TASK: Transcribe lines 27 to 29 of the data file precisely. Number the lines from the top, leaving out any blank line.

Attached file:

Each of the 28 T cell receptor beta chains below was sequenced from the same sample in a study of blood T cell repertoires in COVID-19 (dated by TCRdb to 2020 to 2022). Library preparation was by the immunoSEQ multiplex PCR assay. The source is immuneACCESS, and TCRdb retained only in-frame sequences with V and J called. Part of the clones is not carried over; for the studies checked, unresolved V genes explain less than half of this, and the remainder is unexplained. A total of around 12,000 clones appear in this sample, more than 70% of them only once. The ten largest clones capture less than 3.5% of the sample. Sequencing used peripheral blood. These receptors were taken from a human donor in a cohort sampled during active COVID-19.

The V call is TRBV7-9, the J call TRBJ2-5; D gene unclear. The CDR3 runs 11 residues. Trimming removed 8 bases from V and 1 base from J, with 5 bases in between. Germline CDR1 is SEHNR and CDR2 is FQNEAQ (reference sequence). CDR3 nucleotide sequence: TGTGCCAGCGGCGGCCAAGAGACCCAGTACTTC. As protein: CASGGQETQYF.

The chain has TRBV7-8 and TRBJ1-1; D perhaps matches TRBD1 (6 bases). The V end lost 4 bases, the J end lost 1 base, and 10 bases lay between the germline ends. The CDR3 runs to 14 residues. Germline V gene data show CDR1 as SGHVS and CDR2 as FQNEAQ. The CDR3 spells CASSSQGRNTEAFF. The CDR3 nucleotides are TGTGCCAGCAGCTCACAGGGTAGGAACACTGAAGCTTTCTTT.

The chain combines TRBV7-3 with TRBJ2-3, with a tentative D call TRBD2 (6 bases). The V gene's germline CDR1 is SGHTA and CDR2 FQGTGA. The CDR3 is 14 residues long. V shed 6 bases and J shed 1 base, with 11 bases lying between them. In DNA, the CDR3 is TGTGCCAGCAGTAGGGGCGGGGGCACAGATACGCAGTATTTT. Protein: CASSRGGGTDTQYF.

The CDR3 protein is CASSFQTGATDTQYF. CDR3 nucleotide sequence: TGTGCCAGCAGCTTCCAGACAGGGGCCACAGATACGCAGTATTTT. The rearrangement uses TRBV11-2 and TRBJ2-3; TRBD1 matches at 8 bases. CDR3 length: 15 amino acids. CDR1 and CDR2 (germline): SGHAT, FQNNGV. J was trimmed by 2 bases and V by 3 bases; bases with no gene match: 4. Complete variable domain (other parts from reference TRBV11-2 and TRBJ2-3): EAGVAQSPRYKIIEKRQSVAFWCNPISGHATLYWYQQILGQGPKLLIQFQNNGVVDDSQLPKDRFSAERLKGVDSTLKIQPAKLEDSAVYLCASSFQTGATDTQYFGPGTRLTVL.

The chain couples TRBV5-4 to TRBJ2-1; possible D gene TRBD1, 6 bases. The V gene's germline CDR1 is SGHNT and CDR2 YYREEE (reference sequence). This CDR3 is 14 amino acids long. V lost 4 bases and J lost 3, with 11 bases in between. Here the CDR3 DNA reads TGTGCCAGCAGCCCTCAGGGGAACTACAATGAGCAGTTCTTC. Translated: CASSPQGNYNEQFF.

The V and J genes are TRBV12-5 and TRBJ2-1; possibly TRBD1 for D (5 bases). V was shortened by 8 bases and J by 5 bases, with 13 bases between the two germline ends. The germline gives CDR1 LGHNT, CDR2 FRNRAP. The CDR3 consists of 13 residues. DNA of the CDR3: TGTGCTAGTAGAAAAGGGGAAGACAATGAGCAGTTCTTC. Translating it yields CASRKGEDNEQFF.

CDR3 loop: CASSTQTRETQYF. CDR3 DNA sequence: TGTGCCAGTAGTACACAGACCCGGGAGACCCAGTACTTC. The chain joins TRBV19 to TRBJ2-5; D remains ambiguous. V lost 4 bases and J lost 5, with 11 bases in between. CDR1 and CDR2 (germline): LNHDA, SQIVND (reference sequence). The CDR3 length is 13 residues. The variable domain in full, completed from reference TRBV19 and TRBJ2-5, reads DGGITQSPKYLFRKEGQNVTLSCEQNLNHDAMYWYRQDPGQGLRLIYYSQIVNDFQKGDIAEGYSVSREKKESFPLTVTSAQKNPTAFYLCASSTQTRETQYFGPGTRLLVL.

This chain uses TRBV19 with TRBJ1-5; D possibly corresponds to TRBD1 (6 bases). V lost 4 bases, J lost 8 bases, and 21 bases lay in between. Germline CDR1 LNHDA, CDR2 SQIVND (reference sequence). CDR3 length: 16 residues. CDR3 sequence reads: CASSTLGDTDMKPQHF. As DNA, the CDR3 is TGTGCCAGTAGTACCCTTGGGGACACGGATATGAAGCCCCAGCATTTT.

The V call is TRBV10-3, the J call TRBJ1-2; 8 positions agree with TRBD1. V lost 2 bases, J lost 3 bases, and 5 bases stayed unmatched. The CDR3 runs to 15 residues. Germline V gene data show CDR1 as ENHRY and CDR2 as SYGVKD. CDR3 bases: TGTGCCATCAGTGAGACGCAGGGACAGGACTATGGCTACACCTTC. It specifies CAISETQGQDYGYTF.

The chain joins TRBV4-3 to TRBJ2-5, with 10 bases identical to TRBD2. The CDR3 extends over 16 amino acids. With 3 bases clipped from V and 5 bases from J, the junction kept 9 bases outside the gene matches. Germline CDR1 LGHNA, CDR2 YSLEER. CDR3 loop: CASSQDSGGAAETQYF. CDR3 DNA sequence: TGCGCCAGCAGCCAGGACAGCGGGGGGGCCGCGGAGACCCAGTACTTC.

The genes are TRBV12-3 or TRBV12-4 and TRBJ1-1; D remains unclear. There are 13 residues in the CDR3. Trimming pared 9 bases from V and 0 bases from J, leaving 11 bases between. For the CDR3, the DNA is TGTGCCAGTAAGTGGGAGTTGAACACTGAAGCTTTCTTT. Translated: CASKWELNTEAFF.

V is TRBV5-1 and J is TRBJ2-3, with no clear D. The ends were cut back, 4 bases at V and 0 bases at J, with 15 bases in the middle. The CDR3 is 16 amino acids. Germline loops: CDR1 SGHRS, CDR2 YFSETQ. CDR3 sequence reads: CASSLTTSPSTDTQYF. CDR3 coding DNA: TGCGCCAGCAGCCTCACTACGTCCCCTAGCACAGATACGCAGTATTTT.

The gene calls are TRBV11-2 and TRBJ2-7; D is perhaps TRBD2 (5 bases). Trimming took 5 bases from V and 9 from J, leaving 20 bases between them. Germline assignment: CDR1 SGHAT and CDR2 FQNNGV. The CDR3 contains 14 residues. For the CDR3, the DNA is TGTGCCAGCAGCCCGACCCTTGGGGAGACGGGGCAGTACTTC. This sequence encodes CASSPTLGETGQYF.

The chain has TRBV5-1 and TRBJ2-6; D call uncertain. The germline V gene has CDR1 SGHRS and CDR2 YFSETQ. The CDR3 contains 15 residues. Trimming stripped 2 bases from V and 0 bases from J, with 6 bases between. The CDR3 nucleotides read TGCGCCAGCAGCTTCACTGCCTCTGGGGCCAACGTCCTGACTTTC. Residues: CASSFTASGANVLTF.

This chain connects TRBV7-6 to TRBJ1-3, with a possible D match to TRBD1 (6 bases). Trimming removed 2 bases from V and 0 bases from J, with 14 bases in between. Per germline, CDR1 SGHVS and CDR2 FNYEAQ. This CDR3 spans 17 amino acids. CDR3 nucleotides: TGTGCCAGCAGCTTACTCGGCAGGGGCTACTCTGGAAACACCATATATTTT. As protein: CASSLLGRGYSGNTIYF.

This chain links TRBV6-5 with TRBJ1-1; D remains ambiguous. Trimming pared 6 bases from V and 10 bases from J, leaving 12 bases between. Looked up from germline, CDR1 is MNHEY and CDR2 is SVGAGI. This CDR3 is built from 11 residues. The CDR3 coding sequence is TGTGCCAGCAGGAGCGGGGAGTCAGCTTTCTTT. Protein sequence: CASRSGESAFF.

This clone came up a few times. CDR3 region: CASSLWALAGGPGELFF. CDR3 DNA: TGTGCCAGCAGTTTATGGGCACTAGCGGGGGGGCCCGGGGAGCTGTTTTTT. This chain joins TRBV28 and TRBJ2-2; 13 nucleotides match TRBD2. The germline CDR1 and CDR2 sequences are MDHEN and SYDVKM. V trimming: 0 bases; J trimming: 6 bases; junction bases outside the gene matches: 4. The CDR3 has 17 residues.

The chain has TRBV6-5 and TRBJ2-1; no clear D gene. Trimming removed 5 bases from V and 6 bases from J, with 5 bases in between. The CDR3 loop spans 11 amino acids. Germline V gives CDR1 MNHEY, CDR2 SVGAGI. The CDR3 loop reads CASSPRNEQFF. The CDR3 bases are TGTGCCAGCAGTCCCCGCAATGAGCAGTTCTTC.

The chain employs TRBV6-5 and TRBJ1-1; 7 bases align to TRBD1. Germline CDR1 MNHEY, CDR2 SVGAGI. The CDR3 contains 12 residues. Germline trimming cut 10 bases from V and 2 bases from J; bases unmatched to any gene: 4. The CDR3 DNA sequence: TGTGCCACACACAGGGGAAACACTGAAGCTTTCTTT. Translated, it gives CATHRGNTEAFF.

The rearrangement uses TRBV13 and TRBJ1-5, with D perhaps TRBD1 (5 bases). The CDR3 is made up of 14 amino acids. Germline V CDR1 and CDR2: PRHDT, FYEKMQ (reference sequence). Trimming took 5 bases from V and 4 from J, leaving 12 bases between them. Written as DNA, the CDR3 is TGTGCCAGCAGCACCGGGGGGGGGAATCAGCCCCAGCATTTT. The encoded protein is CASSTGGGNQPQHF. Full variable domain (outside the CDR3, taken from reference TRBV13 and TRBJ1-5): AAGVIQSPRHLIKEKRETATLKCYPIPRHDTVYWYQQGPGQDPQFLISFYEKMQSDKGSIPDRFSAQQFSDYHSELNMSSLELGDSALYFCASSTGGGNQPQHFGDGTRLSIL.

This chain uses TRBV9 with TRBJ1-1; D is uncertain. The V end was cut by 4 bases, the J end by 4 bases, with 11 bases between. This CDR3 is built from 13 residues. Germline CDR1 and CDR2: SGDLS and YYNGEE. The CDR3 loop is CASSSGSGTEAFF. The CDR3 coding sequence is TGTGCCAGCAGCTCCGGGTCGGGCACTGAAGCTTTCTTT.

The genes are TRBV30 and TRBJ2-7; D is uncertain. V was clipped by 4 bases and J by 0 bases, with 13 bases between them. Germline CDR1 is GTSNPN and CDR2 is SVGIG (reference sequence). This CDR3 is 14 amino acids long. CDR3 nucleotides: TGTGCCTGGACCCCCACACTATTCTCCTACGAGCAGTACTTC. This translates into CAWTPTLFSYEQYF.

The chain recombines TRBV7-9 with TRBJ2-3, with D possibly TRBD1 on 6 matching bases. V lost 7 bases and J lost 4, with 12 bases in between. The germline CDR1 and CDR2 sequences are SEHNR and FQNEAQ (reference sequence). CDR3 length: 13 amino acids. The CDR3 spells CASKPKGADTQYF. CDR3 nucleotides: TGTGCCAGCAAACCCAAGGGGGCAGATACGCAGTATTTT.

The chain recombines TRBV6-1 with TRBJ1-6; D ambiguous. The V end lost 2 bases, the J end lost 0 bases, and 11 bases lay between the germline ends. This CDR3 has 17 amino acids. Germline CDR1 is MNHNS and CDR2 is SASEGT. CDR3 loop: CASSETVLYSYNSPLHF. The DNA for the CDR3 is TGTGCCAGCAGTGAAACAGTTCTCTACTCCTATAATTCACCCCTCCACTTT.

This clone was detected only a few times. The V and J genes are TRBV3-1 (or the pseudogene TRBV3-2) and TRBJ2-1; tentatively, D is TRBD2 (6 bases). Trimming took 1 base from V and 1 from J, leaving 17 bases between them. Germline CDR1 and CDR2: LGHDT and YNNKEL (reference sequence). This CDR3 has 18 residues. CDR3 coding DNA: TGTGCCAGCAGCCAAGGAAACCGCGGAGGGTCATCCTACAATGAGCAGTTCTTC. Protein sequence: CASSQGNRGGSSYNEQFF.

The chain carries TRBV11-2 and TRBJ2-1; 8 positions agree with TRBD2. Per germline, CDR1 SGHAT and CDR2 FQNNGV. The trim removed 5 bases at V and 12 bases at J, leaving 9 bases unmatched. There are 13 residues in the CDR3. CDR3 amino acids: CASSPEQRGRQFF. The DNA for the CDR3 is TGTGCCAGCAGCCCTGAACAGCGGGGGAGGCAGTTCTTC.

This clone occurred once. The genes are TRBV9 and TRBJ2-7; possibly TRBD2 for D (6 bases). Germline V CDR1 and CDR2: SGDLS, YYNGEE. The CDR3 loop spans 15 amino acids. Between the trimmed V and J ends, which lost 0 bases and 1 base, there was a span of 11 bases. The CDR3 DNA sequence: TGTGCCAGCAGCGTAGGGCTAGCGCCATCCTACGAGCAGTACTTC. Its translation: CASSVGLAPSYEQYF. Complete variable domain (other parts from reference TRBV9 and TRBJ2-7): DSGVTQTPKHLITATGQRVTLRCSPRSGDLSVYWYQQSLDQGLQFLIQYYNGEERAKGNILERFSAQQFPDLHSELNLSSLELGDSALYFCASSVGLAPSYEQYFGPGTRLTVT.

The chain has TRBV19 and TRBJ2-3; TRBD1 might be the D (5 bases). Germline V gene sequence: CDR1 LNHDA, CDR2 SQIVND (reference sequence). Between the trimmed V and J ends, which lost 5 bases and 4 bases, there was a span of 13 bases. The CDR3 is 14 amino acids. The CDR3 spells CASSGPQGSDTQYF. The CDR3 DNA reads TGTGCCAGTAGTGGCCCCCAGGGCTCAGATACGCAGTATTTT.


The chain carries TRBV11-2 and TRBJ2-1; 8 positions agree with TRBD2. Per germline, CDR1 SGHAT and CDR2 FQNNGV. The trim removed 5 bases at V and 12 bases at J, leaving 9 bases unmatched. There are 13 residues in the CDR3. CDR3 amino acids: CASSPEQRGRQFF. The DNA for the CDR3 is TGTGCCAGCAGCCCTGAACAGCGGGGGAGGCAGTTCTTC.

This clone occurred once. The genes are TRBV9 and TRBJ2-7; possibly TRBD2 for D (6 bases). Germline V CDR1 and CDR2: SGDLS, YYNGEE. The CDR3 loop spans 15 amino acids. Between the trimmed V and J ends, which lost 0 bases and 1 base, there was a span of 11 bases. The CDR3 DNA sequence: TGTGCCAGCAGCGTAGGGCTAGCGCCATCCTACGAGCAGTACTTC. Its translation: CASSVGLAPSYEQYF. Complete variable domain (other parts from reference TRBV9 and TRBJ2-7): DSGVTQTPKHLITATGQRVTLRCSPRSGDLSVYWYQQSLDQGLQFLIQYYNGEERAKGNILERFSAQQFPDLHSELNLSSLELGDSALYFCASSVGLAPSYEQYFGPGTRLTVT.

The chain has TRBV19 and TRBJ2-3; TRBD1 might be the D (5 bases). Germline V gene sequence: CDR1 LNHDA, CDR2 SQIVND (reference sequence). Between the trimmed V and J ends, which lost 5 bases and 4 bases, there was a span of 13 bases. The CDR3 is 14 amino acids. The CDR3 spells CASSGPQGSDTQYF. The CDR3 DNA reads TGTGCCAGTAGTGGCCCCCAGGGCTCAGATACGCAGTATTTT.